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Health Advisory 116 Injection Safety Recommendations

While the information contained in this news article was current and accurate when we posted it, it may not necessarily represent current WVOEMS policy or procedure. If you have any questions, please contact our office at 304-558-3956.

Posted: Thursday, April 28, 2016 4:25 PM

 

Since 2009, the West Virginia Bureau for Public Health has conducted six (6) investigations where unsafe injection practices were suspected to contribute to disease transmission. As a result of these investigations, the West Virginia Bureau for Public Health has recommended bloodborne pathogen screening for more than 4,000 patients. Many of these lapses involved improper access of medication vials or containers which were used to prepare injections for multiple patients.
Protect your patients, yourself, and your business by following safe injection practices. You can minimize infection control problems by adhering to these basic standards of care:
1. Follow proper infection control practices and maintain aseptic technique during the preparation and administration of injected medications.
• Perform hand hygiene before preparing and administering injected medications.
• Prepare injections in a designated clean medication preparation area free from potential sources of contamination (e.g., used equipment, sinks).
2. Never reuse syringes for more than one patient, even if the needle is changed. Never enter a medication vial with a used syringe or needle, even when obtaining additional doses for an individual patient.
• Reusing syringes for multiple patients or to withdraw additional medication can spread bloodborne viruses such as hepatitis B, hepatitis C, or HIV.
3. Do not use medications labeled as single-dose or single-use for more than one patient.
• Saline bags, ampules, prefilled-syringes, and other medications labeled as single-dose or single-use, are only meant for use in a single patient.
• Leftover contents should not be stored or combined for later use.
4. If used, dedicate multi-dose vials to a single patient whenever possible. If multi-dose vials must be used for more than one patient, they should only be kept and accessed in a dedicated medication preparation area, away from immediate patient treatment areas.
• If a multi-dose vial enters an immediate patient treatment area, it should be dedicated for single-patient use only.
Healthcare providers should review medication preparation and administration procedures with staff and colleagues and ensure that all infection control recommendations, including safe injection practices, are understood and followed by all. The CDC's One & Only Campaign offers educational resources, such as toolkits and checklists on injection safety for healthcare providers and staff. You can find these materials and more at www.oneandonlycampaign.org.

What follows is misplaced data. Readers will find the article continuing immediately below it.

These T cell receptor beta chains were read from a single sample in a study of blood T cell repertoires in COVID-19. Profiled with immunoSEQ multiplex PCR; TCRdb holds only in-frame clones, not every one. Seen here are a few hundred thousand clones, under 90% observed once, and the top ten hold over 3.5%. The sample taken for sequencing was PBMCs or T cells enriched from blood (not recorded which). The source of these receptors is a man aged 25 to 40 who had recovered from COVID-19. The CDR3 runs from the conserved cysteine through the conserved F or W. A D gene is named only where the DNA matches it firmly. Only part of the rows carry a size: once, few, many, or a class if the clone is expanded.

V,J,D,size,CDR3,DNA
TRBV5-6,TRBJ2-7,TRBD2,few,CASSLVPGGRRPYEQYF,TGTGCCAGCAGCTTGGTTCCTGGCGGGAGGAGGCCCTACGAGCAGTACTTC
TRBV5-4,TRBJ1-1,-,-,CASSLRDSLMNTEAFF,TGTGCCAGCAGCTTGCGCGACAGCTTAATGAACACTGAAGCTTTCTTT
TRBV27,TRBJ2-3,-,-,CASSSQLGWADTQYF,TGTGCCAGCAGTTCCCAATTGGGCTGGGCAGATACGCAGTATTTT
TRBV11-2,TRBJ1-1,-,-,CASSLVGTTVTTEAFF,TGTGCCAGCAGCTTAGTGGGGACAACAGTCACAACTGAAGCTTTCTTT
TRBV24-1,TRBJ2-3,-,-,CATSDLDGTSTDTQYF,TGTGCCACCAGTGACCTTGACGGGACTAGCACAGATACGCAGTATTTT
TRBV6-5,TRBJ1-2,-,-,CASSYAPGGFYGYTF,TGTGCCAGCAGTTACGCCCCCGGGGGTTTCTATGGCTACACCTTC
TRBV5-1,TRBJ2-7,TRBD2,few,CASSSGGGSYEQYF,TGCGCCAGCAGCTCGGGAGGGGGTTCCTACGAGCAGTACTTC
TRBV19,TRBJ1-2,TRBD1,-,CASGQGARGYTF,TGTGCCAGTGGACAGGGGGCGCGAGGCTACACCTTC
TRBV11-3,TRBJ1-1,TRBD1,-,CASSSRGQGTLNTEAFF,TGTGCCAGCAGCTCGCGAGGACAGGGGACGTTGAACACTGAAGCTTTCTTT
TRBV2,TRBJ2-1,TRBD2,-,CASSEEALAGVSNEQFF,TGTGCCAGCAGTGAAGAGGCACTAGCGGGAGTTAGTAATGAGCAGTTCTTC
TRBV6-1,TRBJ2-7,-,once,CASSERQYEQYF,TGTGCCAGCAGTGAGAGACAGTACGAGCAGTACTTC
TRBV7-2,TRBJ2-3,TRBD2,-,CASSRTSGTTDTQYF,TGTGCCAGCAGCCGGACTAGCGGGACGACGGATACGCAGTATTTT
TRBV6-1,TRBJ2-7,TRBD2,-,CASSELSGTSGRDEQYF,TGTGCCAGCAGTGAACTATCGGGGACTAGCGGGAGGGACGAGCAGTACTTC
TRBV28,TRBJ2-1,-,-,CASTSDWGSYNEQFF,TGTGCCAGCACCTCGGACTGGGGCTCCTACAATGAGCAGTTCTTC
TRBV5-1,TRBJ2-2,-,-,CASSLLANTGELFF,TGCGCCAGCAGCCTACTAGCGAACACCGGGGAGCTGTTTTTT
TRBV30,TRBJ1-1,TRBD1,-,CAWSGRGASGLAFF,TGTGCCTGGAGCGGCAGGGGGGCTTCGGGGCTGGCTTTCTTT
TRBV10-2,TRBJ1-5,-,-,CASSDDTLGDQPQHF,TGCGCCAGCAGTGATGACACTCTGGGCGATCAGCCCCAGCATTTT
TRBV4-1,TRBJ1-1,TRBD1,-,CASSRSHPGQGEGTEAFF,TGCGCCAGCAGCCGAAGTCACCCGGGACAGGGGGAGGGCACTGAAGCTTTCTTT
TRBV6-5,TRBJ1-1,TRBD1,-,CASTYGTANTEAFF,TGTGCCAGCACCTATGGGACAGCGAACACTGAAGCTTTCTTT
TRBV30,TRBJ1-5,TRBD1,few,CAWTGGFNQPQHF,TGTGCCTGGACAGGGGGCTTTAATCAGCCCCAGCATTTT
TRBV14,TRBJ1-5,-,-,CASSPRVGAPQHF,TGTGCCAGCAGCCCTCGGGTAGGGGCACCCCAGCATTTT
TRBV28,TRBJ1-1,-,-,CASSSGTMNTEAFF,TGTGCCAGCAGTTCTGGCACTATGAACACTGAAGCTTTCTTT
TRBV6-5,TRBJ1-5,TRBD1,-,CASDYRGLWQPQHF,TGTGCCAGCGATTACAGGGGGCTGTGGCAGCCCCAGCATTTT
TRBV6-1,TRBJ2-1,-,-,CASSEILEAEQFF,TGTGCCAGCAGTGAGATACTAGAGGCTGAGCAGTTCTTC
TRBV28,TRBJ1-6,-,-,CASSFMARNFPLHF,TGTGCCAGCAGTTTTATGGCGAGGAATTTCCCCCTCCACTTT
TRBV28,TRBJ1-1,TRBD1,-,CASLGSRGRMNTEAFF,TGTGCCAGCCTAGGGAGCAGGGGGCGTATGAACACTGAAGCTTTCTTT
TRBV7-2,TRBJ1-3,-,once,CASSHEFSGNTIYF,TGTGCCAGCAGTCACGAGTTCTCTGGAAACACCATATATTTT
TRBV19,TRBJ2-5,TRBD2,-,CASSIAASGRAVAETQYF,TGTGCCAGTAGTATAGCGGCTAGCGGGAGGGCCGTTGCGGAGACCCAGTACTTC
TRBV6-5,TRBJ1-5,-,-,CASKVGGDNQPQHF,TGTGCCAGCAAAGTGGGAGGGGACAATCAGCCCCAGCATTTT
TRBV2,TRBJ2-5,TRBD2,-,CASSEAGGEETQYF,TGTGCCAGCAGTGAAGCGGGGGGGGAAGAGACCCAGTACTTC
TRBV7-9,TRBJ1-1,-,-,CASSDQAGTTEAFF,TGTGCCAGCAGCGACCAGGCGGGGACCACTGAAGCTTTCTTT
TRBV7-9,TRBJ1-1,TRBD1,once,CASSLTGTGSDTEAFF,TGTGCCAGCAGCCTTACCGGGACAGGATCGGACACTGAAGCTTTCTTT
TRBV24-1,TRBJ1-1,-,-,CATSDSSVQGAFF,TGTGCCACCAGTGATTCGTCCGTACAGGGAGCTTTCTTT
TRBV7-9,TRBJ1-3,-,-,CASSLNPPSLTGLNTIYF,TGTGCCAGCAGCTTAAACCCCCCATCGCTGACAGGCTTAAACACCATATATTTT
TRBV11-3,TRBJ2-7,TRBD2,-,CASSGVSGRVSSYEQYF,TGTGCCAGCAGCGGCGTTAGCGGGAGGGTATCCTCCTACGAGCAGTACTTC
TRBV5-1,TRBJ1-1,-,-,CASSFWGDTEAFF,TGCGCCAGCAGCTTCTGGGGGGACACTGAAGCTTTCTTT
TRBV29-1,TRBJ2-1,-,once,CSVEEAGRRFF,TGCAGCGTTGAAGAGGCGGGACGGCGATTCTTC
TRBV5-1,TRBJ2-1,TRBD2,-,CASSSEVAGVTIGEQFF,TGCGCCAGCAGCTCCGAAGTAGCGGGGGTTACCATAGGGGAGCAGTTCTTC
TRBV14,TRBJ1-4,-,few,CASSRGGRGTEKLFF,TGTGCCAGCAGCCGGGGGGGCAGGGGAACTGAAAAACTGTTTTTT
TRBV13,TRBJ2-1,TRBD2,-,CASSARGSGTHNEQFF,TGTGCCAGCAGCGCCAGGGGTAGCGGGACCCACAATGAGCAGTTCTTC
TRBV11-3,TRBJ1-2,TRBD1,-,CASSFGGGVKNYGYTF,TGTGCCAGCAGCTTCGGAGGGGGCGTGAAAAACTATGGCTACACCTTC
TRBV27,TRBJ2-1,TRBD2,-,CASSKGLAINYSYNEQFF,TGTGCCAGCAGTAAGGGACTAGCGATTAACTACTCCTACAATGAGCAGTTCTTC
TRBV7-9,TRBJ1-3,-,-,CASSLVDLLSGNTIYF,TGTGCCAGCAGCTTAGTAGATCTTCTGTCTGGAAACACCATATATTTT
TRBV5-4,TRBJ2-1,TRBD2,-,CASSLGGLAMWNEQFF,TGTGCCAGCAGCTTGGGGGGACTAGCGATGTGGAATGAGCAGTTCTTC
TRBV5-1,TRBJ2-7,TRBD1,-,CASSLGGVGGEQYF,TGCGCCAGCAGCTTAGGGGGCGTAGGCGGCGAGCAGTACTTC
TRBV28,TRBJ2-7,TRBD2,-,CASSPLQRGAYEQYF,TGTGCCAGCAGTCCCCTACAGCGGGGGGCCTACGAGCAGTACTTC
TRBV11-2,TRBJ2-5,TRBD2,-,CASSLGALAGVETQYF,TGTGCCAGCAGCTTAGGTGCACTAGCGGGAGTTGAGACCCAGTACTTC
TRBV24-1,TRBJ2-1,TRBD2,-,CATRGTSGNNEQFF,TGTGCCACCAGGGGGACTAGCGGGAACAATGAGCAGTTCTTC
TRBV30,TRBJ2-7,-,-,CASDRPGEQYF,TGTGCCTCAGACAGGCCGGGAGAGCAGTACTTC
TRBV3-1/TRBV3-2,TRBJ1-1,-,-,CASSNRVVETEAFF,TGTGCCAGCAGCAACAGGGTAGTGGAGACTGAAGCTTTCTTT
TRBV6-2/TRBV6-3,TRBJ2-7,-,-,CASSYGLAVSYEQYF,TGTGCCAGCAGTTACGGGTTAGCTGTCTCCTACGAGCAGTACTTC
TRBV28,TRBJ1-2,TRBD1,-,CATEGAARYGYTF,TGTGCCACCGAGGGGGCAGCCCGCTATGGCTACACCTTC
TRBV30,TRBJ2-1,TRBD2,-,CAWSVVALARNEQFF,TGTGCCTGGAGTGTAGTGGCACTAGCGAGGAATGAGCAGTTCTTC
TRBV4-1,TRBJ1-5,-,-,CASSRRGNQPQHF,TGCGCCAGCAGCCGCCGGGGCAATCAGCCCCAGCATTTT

This message was directly distributed by the West Virginia Bureau for Public Health to local

Since 2009, the West Virginia Bureau for Public Health has conducted six (6) investigations where unsafe injection practices were suspected to contribute to disease transmission. As a result of these investigations, the West Virginia Bureau for Public Health has recommended bloodborne pathogen screening for more than 4,000 patients. Many of these lapses involved improper access of medication vials or containers which were used to prepare injections for multiple patients.

Protect your patients, yourself, and your business by following safe injection practices. You can minimize infection control problems by adhering to these basic standards of care:

1. Follow proper infection control practices and maintain aseptic technique during the preparation and administration of injected medications.

• Perform hand hygiene before preparing and administering injected medications.

• Prepare injections in a designated clean medication preparation area free from potential sources of contamination (e.g., used equipment, sinks).

2. Never reuse syringes for more than one patient, even if the needle is changed. Never enter a medication vial with a used syringe or needle, even when obtaining additional doses for an individual patient.

• Reusing syringes for multiple patients or to withdraw additional medication can spread bloodborne viruses such as hepatitis B, hepatitis C, or HIV.

3. Do not use medications labeled as single-dose or single-use for more than one patient.

• Saline bags, ampules, prefilled-syringes, and other medications labeled as single-dose or single-use, are only meant for use in a single patient.

• Leftover contents should not be stored or combined for later use.

4. If used, dedicate multi-dose vials to a single patient whenever possible. If multi-dose vials must be used for more than one patient, they should only be kept and accessed in a dedicated medication preparation area, away from immediate patient treatment areas.

• If a multi-dose vial enters an immediate patient treatment area, it should be dedicated for single-patient use only.

Healthcare providers should review medication preparation and administration procedures with staff and colleagues and ensure that all infection control recommendations, including safe injection practices, are understood and followed by all. The CDC's One & Only Campaign offers educational resources, such as toolkits and checklists on injection safety for healthcare providers and staff. You can find these materials and more at www.oneandonlycampaign.org.

This message was directly distributed by the West Virginia Bureau for Public Health to local health departments and professional associations. Receiving entities are responsible for further disseminating the information as appropriate to the the target audience.

 

File attachment

wv han advisory 116 injection safety recommendations 04.28.2016 final.pdf

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